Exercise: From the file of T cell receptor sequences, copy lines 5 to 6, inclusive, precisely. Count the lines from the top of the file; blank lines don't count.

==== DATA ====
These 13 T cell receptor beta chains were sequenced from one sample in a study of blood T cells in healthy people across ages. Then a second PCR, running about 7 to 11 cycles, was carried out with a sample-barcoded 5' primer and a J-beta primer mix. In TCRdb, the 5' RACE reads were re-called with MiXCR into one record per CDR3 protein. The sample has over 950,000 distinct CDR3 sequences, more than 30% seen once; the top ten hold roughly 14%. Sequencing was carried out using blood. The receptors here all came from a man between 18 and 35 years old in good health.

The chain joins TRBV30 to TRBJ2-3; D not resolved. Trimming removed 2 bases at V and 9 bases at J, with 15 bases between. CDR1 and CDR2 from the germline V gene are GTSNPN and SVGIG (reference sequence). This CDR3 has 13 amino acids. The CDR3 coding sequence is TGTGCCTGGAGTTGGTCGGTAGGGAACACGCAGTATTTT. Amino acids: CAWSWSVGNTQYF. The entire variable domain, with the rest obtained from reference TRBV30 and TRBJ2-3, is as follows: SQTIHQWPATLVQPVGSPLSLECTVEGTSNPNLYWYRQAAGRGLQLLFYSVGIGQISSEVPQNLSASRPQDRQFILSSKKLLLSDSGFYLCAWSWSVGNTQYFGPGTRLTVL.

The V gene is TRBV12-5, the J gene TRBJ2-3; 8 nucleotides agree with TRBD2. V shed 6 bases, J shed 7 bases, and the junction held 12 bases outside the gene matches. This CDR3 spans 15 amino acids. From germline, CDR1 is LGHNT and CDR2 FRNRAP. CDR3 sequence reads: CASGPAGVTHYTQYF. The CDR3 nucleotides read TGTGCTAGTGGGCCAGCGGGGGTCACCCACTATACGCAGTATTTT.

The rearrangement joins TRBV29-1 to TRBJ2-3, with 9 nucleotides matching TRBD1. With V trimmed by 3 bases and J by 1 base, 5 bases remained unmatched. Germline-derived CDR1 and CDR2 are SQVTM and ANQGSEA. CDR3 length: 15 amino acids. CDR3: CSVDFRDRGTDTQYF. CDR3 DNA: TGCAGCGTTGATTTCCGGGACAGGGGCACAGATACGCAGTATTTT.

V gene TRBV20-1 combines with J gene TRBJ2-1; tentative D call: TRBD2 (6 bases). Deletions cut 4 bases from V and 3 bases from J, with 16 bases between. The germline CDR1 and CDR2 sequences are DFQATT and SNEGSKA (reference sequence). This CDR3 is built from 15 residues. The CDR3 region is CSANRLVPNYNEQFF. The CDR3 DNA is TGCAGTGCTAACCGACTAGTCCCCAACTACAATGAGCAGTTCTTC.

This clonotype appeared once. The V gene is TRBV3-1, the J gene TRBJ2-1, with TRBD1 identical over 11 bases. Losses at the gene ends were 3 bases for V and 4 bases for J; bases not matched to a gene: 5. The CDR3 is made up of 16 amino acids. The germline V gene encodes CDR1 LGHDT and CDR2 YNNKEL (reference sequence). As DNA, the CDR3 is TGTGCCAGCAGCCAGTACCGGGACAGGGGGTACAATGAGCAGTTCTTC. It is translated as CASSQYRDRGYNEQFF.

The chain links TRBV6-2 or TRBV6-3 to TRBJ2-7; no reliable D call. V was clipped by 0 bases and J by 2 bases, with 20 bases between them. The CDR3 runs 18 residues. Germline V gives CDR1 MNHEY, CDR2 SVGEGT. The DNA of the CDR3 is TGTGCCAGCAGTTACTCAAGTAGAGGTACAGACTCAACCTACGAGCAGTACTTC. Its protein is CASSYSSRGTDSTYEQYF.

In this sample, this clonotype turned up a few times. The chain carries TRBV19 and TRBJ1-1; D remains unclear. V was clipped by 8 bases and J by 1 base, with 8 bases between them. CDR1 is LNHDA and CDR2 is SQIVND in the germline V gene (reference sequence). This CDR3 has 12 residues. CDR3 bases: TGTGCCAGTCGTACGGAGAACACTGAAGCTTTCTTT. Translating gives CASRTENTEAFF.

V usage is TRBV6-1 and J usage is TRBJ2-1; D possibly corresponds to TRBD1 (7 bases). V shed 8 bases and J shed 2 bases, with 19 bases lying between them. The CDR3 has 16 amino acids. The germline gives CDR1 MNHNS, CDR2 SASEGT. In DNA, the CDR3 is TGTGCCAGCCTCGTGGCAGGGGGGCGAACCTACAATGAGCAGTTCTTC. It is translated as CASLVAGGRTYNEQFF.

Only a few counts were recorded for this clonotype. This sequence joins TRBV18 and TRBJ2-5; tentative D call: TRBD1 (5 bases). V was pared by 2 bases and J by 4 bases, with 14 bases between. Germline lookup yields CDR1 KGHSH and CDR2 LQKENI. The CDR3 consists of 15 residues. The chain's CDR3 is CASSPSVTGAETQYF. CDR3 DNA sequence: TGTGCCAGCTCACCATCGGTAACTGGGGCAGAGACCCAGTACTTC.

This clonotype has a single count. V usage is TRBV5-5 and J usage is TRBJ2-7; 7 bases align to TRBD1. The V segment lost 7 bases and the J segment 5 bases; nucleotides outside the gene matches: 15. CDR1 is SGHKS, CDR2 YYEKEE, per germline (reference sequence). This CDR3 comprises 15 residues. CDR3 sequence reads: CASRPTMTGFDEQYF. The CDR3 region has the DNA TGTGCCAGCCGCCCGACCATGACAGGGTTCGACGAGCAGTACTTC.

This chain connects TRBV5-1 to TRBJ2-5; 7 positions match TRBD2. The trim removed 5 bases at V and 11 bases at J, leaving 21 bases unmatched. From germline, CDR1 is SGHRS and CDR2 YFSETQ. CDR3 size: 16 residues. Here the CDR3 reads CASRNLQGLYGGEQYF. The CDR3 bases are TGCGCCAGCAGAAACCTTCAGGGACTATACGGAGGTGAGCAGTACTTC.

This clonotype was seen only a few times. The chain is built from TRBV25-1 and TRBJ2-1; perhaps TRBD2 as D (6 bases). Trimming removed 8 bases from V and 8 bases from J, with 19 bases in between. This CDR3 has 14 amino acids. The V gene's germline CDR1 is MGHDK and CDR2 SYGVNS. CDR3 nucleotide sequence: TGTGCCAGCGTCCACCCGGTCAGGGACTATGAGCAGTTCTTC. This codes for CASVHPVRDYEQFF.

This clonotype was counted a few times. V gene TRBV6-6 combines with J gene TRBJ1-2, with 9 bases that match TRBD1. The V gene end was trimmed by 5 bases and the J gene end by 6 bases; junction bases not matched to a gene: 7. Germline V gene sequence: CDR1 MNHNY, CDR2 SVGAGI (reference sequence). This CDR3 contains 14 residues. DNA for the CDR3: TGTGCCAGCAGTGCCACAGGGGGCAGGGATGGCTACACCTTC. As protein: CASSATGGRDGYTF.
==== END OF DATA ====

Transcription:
V gene TRBV20-1 combines with J gene TRBJ2-1; tentative D call: TRBD2 (6 bases). Deletions cut 4 bases from V and 3 bases from J, with 16 bases between. The germline CDR1 and CDR2 sequences are DFQATT and SNEGSKA (reference sequence). This CDR3 is built from 15 residues. The CDR3 region is CSANRLVPNYNEQFF. The CDR3 DNA is TGCAGTGCTAACCGACTAGTCCCCAACTACAATGAGCAGTTCTTC.

This clonotype appeared once. The V gene is TRBV3-1, the J gene TRBJ2-1, with TRBD1 identical over 11 bases. Losses at the gene ends were 3 bases for V and 4 bases for J; bases not matched to a gene: 5. The CDR3 is made up of 16 amino acids. The germline V gene encodes CDR1 LGHDT and CDR2 YNNKEL (reference sequence). As DNA, the CDR3 is TGTGCCAGCAGCCAGTACCGGGACAGGGGGTACAATGAGCAGTTCTTC. It is translated as CASSQYRDRGYNEQFF.